In the News

11 April 2-13 – Great to see that the report on a high speed rail network between Melbourne and Brisbane released today indicates that despite the huge cost, it’s expected that the investment will return $2.30 for every dollar spent.

The report, by AECOM, and released by  Minister for Infrastructure and Transport Anthony Albanese, estimates total capital cost of $114 billion comprising $10.4 billion in project development costs and $103.6 billion for construction.

Almost one third of the construction cost, or 29 per cent, would be for 144km of tunnels, which is just 8 per cent of the route length.

A statement from Mr Albanese’s office today said:

The second and final stage of the Gillard Labor Government’s landmark study into the economic merits and financial viability of an east coast high speed rail network is underway following the retention of AECOM, the lead author of the interim report.

Following a competitive tendering process, this leading global consultancy now has the opportunity to complete the work it started almost a year ago — and to do so it has assembled a consortium which brings together a broad range of expertise: KPMG, SKM, ACIL Tasman, Booz & Co, Hyder and Grimshaw Architects.

Over the next 12 months, the work done in Stage One and the findings contained in the interim report will be further tested and refined.

AECOM and its partners will determine with greater precision the alignment of the track and station locations, improve the accuracy of the costs associated with building and operating the network, re-evaluate patronage projections, and recommend financing options along with possible governance arrangements.

Since its release in early August, more than 316,000 copies of the interim report have been downloaded from my Department’s website—an indication of widespread community interest in this technology.

Indeed High Speed Rail could be a game-changer, with the potential to better integrate our regional and metropolitan communities, ease congestion on our roads and at our airports as well as provide a new foundation for a low carbon, high productivity economy.

However, this kind of monumental endeavour must take place in a deliberate, thoughtful manner. The work we’re undertaking is all about planning for Australia’s future, not just for the next five years but for the next five decades.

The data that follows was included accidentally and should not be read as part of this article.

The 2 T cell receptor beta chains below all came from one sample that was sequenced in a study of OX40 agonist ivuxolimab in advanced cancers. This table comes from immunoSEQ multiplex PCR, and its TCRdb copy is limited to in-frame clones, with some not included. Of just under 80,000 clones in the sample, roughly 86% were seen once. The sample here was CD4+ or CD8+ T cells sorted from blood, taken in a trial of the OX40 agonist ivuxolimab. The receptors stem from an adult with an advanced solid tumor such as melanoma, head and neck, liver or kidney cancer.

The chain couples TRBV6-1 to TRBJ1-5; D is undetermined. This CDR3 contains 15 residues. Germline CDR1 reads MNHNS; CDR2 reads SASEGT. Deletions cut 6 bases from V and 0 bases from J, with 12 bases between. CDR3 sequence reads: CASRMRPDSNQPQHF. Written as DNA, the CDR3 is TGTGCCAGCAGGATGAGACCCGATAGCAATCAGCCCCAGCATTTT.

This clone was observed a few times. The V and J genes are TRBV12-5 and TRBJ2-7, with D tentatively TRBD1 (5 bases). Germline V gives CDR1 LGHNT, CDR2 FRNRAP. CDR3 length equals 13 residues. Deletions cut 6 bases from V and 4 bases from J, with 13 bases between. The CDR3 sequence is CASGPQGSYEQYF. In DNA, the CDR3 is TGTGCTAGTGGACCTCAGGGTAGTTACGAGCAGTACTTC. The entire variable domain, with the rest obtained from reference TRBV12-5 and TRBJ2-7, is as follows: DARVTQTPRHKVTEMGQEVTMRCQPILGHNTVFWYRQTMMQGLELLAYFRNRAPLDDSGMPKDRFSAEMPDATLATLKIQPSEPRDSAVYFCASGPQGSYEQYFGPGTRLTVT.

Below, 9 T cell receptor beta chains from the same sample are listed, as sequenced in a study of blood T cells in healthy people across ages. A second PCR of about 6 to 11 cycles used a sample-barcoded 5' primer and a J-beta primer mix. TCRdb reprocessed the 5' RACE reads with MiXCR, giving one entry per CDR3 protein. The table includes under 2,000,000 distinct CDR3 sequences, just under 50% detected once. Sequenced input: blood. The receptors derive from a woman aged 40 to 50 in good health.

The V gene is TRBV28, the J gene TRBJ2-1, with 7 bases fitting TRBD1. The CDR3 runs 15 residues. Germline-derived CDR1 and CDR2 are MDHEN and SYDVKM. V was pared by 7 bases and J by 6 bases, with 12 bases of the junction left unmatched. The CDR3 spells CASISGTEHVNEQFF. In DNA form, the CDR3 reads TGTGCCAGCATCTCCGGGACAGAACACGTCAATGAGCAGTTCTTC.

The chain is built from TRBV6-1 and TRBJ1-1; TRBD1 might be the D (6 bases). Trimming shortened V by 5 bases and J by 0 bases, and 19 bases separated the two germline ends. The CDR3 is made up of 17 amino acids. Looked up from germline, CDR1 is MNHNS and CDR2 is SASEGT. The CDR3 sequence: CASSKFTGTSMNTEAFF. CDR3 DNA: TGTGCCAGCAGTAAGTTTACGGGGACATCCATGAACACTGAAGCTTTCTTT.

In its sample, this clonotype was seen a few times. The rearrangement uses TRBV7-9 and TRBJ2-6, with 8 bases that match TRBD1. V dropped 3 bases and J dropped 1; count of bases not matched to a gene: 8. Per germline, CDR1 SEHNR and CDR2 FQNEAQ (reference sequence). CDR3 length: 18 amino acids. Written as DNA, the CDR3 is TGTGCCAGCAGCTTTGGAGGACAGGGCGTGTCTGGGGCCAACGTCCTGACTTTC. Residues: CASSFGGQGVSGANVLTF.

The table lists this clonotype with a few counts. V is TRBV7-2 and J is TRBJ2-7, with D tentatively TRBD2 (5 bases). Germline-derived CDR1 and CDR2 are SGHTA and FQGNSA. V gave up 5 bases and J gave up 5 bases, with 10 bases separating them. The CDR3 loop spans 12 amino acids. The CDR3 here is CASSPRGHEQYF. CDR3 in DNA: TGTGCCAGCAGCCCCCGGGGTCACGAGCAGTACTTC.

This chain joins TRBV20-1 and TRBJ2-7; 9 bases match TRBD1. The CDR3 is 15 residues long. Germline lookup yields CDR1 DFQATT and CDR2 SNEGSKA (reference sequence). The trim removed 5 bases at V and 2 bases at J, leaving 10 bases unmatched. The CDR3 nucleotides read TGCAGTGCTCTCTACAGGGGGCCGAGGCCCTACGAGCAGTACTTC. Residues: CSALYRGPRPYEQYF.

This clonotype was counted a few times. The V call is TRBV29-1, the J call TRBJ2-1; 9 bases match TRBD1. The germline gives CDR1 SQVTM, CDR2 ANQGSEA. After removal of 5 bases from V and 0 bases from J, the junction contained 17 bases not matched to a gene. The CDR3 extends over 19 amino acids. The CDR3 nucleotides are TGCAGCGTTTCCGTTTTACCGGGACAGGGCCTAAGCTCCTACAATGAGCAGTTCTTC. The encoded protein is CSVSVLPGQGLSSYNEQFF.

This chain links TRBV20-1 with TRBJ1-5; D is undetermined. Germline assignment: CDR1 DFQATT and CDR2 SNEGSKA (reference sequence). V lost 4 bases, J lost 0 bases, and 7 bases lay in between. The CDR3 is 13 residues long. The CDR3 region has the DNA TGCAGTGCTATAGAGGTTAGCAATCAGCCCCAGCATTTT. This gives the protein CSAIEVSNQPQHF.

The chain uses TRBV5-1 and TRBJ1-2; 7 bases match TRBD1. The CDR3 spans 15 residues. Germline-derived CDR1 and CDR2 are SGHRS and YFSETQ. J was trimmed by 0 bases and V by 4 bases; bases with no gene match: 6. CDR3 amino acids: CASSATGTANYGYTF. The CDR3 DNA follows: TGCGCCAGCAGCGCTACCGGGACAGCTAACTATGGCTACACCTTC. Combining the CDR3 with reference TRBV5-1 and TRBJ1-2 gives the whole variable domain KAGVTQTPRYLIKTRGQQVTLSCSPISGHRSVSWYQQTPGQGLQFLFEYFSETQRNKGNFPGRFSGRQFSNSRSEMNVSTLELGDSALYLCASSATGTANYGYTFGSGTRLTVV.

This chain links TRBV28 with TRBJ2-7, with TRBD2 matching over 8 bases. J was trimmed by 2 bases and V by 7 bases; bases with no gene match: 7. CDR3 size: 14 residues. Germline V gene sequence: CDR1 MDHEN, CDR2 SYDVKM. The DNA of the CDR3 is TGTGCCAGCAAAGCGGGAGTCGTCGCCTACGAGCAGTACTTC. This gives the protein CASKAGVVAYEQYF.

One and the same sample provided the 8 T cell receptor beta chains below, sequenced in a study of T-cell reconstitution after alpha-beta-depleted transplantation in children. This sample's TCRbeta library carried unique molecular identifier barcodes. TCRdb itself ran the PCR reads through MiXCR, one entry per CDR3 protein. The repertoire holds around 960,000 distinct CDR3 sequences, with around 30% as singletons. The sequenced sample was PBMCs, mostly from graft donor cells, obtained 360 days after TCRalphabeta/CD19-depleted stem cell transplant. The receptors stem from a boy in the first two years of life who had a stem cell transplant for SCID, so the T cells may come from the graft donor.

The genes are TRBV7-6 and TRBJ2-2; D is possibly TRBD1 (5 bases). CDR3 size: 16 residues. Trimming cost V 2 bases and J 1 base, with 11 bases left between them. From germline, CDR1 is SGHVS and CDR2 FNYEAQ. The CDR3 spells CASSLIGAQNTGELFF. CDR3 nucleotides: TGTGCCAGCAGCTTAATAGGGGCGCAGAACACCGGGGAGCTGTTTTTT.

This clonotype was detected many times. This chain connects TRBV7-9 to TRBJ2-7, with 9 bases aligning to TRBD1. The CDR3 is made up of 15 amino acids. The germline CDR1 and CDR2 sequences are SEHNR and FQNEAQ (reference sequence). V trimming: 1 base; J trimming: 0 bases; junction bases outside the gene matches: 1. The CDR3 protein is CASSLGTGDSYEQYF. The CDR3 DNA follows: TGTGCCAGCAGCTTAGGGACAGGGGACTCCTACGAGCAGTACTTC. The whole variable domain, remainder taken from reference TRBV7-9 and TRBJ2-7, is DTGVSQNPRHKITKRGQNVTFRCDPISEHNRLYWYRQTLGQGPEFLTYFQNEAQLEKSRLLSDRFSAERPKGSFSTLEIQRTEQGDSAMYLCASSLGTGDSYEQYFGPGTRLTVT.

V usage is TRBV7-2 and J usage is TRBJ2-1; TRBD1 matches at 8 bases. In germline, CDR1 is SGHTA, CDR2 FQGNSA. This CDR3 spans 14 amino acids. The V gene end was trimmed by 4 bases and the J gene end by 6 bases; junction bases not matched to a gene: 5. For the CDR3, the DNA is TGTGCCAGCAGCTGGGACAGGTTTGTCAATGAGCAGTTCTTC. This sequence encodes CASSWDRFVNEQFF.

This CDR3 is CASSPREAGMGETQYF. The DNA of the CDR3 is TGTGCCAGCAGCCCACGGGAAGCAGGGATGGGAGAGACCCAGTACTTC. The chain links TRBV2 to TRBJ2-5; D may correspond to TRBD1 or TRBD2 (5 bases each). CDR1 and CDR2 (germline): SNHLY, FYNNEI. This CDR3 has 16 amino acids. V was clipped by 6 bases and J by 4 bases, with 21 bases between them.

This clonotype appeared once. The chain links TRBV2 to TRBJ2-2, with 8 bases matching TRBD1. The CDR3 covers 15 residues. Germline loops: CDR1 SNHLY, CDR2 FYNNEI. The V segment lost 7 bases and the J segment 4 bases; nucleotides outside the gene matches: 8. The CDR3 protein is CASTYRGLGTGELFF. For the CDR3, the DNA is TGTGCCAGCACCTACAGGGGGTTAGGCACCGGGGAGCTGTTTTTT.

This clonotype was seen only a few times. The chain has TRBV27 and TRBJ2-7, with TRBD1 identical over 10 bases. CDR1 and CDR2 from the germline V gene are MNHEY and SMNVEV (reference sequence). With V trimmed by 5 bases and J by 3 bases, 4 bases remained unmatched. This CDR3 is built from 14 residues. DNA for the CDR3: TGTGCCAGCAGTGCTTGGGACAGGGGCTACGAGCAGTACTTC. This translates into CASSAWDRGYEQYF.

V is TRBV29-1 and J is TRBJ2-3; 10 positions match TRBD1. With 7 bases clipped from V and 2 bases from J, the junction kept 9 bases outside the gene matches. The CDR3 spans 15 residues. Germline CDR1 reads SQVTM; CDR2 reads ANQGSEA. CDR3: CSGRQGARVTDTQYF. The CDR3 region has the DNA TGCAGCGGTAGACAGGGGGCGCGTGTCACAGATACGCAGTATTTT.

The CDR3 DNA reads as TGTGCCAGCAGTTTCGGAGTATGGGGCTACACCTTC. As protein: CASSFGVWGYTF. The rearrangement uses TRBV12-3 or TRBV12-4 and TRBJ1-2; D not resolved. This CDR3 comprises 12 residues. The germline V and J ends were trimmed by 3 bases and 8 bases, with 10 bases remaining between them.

Copies of the interim report along with the Terms of Reference for the study can be downloaded from: www.infrastructure.gov.au/rail/trains/high_speed/.

Interim Report: Key Findings

Based on the preliminary work undertaken as part of the Study’s first stage, an eastern seaboard network connecting Brisbane to Melbourne via Canberra, Sydney and a range of regional centres would:

  • Cost between $61 billion and $108 billion to build and involve laying more than 1600 kilometres of new standard-gauge, double-track.
  • Achieve speeds of up 350 kilometres per hour and offer journey times as low as three hours from Sydney to Brisbane, and just 40 minutes from Sydney to Newcastle.
  • Carry around 54 million passengers a year by 2036 including, for example, about half those who would have flown between Sydney and Melbourne—currently the world’s fifth busiest air corridor.
  • Offer competitive ticket prices, with one way fares from Brisbane to Sydney costing $75$177; Sydney to Melbourne $99-$197; and $16.50 for daily commuters between Newcastle and Sydney.
  • Cut carbon pollution, with emissions per passenger a third of what a car emits and each full train—450 passengers—equivalent to taking 128 cars off the road.

One reply on “Fast train approaches slowly”

  1. The key thing is to get cross-party support. That’s the reason for the success of HSR in Europe, and increasingly, in the UK.

    For example, HS2 in England will lead north from London to Birmingham, then Manchester, Leeds and eventually to points north. That would never have been achieved without cross-party support. The project was conceived by the Labour administration, and wholeheartedly supported by the Conservatives and Liberals. In the case of the Conservatives, this support was at the expense of some of their own rural electorates. That takes leadership.

    Can we imagine that Abbot will support this? If not, it’s history…

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